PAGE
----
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USDA delays healthy school lunch requirements

The Hill – Lydia Wheeler

“The Trump administration is delaying Obama-era requirements aimed at making school meals healthier for kids. The U.S. Department of Agriculture (USDA) released an interim final rule Wednesday allowing schools to serve flavored one-percent milk and get a state exemption to serve grains that are not whole-grain rich through the 2018-2019 school year. Schools under the rule also get out of having to further reduce sodium levels in breakfasts and lunches next year.”(more)

You Are What You Eat (at School): Report Shows Healthy School Lunches Tied to Higher Student Test Scores

The 74 Million – Kevin Mahnken

“Efforts to make school meals more nutritious have yielded noticeably positive results, according to a paper from the National Bureau of Economic Research. That progress, however, isn’t measured in lower obesity rates, but in improved academic performance. The study collected data between 2008 and 2013 from roughly 9,700 California public schools, comparing the vast majority that prepare meals in-house to those that contract with outside vendors. Measuring the nutritional quality of the vendors’ meals against the U.S. Department of Agriculture’s Healthy Eating Index, the authors found that students who ate healthy meals at school also scored slightly better on California’s STAR tests (then the state’s standardized examinations of annual student progress, which have since been replaced by another system).”(more)

White House relaxes Obama-era healthy school lunch rules

BBC – Staff Writer

“The Trump administration has loosened nutritional standards aimed at making US school lunches healthier that were championed by former first lady Michelle Obama. New Agriculture Secretary Sonny Perdue postponed reductions in sodium, relaxed requirements for whole grains and allowed sweetened flavoured milk back. One in five US children is obese, the US government says. More than 30m mostly poor children eat federally-funded school lunches. The 2010 Healthy, Hunger-Free Kids Act made federal grants for meals conditional on reductions in calories, sodium and trans fat content and increases in fruit, vegetables and whole grains.”(more)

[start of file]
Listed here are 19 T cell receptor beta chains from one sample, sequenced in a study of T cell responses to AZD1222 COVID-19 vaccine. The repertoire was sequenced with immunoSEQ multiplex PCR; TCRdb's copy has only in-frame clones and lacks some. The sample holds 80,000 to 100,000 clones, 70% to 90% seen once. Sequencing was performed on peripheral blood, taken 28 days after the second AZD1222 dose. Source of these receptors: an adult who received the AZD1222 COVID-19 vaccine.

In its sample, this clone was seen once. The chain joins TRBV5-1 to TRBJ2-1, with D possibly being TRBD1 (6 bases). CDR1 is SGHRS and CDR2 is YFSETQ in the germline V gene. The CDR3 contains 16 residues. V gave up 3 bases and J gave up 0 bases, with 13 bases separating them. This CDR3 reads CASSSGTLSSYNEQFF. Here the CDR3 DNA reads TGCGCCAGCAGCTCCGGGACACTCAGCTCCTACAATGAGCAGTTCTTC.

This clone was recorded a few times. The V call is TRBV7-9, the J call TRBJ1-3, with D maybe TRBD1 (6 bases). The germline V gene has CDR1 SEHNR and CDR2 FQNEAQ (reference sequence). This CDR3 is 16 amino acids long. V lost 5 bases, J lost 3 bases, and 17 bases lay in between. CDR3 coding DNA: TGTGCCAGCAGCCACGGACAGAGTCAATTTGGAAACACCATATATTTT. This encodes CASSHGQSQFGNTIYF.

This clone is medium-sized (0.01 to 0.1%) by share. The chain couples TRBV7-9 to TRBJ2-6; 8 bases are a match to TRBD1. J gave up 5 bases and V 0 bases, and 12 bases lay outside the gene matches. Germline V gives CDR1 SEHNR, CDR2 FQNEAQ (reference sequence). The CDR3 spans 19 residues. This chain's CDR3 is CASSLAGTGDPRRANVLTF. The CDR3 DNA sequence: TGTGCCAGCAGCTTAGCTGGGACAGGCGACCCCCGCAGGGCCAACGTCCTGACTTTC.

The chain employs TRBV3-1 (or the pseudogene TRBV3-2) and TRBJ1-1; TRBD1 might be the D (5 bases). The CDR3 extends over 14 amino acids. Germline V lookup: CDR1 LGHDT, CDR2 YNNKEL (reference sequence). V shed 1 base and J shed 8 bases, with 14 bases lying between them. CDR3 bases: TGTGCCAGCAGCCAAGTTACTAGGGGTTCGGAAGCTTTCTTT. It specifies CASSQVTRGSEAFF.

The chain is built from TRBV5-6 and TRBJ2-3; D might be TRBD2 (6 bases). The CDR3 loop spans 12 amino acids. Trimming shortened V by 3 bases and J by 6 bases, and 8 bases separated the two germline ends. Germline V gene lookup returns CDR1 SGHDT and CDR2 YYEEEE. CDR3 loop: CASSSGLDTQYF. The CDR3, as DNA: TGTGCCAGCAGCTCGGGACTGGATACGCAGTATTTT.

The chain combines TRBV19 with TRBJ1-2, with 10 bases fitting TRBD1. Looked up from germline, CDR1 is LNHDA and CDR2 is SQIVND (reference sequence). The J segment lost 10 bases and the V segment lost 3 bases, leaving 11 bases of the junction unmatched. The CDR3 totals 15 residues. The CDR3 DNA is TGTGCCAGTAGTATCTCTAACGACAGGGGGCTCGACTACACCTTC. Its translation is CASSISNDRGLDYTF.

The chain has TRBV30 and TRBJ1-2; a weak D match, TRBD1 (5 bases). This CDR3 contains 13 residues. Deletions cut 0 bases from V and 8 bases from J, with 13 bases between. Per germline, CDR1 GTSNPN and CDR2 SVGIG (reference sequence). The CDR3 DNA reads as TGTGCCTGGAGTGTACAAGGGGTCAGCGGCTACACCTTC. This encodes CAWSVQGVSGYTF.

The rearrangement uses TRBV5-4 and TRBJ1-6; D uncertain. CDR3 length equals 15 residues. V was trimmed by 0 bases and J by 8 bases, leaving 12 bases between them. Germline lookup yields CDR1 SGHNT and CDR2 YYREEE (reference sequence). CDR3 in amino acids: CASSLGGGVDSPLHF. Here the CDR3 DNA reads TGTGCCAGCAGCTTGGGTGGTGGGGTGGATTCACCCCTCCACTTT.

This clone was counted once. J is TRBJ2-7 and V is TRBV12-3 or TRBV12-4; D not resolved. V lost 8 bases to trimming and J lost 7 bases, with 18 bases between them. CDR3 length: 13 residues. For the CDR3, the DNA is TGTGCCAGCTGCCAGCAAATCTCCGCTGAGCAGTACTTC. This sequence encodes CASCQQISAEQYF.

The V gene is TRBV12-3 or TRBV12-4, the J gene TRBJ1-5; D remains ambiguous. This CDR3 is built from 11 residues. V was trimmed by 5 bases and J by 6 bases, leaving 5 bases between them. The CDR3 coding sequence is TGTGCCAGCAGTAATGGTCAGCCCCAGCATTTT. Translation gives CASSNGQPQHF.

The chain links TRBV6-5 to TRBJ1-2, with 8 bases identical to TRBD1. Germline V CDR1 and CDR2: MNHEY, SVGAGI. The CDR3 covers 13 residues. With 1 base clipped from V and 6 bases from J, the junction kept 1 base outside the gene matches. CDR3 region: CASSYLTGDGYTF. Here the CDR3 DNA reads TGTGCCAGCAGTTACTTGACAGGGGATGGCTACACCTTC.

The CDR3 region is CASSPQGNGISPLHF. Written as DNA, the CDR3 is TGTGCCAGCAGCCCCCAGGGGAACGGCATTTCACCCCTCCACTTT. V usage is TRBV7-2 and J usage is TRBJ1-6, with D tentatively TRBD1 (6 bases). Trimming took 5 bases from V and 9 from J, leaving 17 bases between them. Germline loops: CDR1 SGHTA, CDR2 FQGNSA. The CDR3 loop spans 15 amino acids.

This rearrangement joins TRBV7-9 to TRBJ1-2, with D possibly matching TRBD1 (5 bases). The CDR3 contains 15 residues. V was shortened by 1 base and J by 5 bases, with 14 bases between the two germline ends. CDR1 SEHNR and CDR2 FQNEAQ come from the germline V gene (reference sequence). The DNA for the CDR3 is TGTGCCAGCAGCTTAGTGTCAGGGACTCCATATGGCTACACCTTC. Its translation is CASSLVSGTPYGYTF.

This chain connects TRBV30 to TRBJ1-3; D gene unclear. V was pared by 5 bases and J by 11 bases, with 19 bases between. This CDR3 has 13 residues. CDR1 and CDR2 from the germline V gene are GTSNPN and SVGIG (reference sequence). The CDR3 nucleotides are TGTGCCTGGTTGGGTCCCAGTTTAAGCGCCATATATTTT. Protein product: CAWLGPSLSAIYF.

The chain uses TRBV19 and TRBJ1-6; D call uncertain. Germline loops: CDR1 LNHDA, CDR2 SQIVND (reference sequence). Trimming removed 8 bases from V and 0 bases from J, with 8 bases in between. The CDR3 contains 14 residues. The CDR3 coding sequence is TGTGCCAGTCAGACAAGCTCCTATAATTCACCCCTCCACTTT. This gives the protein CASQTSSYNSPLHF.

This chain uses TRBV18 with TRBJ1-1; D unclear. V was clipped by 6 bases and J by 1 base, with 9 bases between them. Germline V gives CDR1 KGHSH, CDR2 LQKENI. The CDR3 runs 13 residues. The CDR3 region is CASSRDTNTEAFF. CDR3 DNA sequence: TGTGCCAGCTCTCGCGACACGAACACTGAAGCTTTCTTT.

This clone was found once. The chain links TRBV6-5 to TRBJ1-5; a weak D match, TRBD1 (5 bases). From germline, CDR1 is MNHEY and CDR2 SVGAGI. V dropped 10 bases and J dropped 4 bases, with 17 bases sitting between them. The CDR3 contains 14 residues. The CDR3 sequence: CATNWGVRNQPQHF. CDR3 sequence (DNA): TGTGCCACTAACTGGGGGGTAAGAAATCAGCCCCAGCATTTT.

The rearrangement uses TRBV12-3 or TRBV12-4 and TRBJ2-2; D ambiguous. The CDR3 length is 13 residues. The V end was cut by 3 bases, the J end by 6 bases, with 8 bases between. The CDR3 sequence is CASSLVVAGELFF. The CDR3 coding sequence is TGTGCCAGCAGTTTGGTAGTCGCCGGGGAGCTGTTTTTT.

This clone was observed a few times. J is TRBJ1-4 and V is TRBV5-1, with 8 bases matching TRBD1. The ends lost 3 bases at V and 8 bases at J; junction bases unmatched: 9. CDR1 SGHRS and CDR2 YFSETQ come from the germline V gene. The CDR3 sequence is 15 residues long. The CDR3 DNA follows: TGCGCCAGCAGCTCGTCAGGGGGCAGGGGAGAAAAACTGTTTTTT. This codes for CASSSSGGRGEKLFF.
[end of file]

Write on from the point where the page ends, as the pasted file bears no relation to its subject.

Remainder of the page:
Obesity campaigners call for more salads and fewer puddings in school

BBC – Staff Writer

“School meals should include fewer puddings and more fresh vegetables, according to a report. Obesity Action Scotland (OAS) said improvements to school meals could play an important part in reducing childhood obesity. It wants to highlight the issue ahead of the council elections in two weeks’ time. The Scottish government said a review of school food and drink nutritional standards was under way. OAS is calling on local government election candidates to commit to transform school meals in Scotland “from a feeding culture to an eating culture”. The organisation said it wanted unprocessed or “minimally processed” foods used wherever possible and vegetables, soup and salads prioritised over puddings.”(more)

Should your school serve local food?

The Guardian – Nicola Slawson

“At a state school in Harrogate, Steve Ashburn is busy serving 950 lunches to hungry children – using ingredients sourced from local suppliers. The menu is impressive. Options include Easingword pork escalopes, stuffed with leek and Wensleydale cheese, followed by Wakefield rhubarb possett for dessert. As a foodie and proud Yorkshire man, Ashburn is a strong advocate for creating seasonal menus using quality ingredients, and putting as much business through local producers as he can. Within weeks of Rossett school hiring him, the former restaurant chef had set about changing how the children ate, by sourcing ingredients for school meals from his former restaurant suppliers.”(more)

Too few school lunch boxes meet nutritional standards

Medical X-Press – Sophie Freeman

“Only a tiny proportion of children’s packed lunches are meeting nutritional standards, despite high-profile awareness campaigns, a University of Leeds study has found. Researchers in the School of Food Science and Nutrition found that just 1.6 per cent of primary children’s packed lunches met the nutritional standards set for their classmates eating in the school canteen. Less than a fifth (17 per cent) contained any vegetables or salad, while more than half (52 per cent) contained too many sweet snacks. Lead researcher Dr Charlotte Evans, a nutritional epidemiologist in the University’s School of Food and Nutrition, said: “I hope the results of the study are an eye-opener, highlighting that more stringent policies need to be introduced if we want to see real change in the nutritional value of children’s packed lunches.”(more)